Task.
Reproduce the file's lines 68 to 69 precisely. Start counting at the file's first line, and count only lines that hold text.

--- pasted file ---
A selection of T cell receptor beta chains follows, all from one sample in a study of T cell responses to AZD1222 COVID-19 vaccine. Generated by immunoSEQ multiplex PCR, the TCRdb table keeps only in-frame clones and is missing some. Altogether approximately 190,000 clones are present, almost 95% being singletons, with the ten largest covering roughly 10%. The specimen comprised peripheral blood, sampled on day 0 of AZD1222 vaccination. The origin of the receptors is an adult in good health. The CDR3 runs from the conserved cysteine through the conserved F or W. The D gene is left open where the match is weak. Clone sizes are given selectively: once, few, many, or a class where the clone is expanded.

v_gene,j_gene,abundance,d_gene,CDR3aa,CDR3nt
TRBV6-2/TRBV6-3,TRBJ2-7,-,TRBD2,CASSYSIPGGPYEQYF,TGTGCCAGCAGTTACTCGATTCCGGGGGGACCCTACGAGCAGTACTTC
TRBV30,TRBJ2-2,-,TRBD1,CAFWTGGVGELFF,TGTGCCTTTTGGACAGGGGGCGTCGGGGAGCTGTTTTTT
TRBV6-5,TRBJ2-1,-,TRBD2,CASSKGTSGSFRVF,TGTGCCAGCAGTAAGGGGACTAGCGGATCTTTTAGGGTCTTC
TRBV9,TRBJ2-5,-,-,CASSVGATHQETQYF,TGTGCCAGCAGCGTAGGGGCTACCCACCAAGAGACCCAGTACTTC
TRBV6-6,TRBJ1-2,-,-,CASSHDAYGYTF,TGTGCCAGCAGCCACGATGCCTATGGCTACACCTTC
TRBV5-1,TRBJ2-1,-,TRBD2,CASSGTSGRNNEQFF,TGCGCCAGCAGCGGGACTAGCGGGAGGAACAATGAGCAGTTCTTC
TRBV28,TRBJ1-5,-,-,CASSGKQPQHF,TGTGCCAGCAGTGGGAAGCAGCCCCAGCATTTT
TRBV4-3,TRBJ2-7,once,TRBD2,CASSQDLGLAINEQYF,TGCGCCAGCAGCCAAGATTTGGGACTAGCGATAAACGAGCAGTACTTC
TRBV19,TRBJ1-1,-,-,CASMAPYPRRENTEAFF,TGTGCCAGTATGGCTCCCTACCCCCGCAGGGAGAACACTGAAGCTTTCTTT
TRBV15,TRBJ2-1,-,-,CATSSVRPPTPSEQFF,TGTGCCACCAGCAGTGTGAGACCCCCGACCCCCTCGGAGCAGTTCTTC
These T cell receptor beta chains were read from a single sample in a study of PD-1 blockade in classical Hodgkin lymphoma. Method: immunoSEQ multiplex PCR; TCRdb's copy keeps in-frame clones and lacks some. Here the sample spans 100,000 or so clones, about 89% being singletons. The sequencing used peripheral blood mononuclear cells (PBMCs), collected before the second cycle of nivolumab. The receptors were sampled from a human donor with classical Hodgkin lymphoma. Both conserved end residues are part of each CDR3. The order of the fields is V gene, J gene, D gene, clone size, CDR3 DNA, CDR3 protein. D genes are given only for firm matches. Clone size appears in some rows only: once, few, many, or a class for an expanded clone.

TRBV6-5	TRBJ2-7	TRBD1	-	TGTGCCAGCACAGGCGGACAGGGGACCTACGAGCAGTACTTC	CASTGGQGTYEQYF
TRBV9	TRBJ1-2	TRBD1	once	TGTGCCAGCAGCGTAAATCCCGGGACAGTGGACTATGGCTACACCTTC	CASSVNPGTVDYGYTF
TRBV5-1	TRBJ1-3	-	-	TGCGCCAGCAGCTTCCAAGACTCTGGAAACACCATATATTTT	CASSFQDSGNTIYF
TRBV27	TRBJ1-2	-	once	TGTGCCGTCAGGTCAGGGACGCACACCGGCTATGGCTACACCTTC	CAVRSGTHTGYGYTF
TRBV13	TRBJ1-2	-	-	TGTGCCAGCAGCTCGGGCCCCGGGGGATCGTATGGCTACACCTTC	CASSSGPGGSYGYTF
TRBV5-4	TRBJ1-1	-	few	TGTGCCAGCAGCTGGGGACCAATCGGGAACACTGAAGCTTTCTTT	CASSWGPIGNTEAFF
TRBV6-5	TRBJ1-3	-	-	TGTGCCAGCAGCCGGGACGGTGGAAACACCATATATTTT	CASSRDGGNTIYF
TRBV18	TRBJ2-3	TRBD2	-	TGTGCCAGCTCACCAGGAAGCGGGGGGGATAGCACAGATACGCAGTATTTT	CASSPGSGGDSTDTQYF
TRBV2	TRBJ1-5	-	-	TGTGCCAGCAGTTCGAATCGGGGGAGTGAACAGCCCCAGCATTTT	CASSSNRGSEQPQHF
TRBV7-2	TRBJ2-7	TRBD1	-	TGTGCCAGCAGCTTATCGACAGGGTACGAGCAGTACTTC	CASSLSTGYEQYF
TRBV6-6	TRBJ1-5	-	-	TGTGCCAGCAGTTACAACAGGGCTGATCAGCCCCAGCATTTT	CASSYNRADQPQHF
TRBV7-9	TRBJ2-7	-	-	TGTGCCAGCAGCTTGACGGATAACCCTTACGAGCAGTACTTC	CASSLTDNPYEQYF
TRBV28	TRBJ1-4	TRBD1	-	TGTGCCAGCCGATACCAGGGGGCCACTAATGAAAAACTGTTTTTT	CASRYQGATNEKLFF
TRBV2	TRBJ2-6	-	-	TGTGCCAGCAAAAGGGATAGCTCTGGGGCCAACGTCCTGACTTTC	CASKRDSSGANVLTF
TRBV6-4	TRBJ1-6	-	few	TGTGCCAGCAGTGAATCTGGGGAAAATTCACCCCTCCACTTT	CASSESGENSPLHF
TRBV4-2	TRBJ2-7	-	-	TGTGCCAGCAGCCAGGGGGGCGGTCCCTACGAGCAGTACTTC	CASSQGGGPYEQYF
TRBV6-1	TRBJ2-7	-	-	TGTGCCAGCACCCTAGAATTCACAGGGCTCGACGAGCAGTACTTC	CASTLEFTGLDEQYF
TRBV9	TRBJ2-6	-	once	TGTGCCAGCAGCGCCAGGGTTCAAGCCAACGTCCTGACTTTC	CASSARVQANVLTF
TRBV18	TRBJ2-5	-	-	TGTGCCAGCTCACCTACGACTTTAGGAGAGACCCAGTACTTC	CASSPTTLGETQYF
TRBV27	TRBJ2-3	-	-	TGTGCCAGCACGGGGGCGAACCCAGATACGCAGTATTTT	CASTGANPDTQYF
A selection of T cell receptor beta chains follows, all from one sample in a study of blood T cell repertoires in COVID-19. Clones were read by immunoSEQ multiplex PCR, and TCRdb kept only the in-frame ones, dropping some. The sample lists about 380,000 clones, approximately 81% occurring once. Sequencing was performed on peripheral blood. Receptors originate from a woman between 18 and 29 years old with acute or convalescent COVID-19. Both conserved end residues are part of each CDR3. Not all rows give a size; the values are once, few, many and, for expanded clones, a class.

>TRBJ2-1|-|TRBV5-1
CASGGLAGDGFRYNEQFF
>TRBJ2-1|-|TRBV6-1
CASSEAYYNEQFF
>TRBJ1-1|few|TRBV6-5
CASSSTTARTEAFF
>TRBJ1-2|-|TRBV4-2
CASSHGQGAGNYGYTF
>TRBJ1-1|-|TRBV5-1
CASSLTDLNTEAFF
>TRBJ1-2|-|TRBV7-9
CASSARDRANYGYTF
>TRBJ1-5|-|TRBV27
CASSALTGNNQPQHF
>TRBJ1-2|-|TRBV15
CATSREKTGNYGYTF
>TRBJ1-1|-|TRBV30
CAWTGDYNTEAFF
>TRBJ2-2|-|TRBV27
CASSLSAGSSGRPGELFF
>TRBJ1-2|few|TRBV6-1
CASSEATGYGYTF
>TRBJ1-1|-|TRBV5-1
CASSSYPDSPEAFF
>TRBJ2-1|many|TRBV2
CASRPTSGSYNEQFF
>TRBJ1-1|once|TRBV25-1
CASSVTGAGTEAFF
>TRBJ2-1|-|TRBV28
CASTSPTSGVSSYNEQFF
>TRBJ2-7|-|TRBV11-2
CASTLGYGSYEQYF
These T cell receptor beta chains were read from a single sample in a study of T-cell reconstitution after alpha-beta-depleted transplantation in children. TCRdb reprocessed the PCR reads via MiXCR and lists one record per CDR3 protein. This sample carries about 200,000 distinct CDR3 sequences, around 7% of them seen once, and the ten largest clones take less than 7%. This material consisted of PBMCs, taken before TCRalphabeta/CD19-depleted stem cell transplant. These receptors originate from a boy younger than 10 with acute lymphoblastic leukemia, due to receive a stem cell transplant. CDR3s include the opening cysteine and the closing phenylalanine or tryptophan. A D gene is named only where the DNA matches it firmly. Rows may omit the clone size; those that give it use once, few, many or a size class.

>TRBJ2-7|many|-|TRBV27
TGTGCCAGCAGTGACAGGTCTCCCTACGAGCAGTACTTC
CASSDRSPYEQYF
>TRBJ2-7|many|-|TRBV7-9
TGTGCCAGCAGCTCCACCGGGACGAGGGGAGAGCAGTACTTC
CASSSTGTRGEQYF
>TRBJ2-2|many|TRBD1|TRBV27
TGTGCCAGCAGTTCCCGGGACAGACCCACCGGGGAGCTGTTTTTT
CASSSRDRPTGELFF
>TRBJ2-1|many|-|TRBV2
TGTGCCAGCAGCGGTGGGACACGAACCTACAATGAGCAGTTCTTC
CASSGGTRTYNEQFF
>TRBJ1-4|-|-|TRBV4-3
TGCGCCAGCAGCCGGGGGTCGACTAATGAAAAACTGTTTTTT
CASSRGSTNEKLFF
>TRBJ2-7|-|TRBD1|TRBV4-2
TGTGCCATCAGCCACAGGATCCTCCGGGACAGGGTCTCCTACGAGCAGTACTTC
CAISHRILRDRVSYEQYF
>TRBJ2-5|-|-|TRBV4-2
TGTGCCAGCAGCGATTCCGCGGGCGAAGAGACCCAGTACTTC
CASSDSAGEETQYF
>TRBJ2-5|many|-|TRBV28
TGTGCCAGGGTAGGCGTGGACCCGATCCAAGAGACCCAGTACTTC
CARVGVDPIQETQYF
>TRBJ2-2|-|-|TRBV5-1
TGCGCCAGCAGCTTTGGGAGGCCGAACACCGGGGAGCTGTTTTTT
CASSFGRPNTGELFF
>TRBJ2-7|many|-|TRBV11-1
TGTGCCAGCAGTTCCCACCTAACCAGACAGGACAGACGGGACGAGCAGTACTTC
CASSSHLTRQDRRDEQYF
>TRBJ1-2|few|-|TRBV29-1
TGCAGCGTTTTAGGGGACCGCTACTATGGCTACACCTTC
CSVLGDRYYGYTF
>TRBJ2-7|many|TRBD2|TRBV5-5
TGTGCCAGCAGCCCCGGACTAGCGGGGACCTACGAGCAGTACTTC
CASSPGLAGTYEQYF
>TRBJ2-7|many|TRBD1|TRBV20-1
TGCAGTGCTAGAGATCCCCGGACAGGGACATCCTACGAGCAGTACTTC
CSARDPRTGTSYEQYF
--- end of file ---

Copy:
>TRBJ2-7|many|-|TRBV27
TGTGCCAGCAGTGACAGGTCTCCCTACGAGCAGTACTTC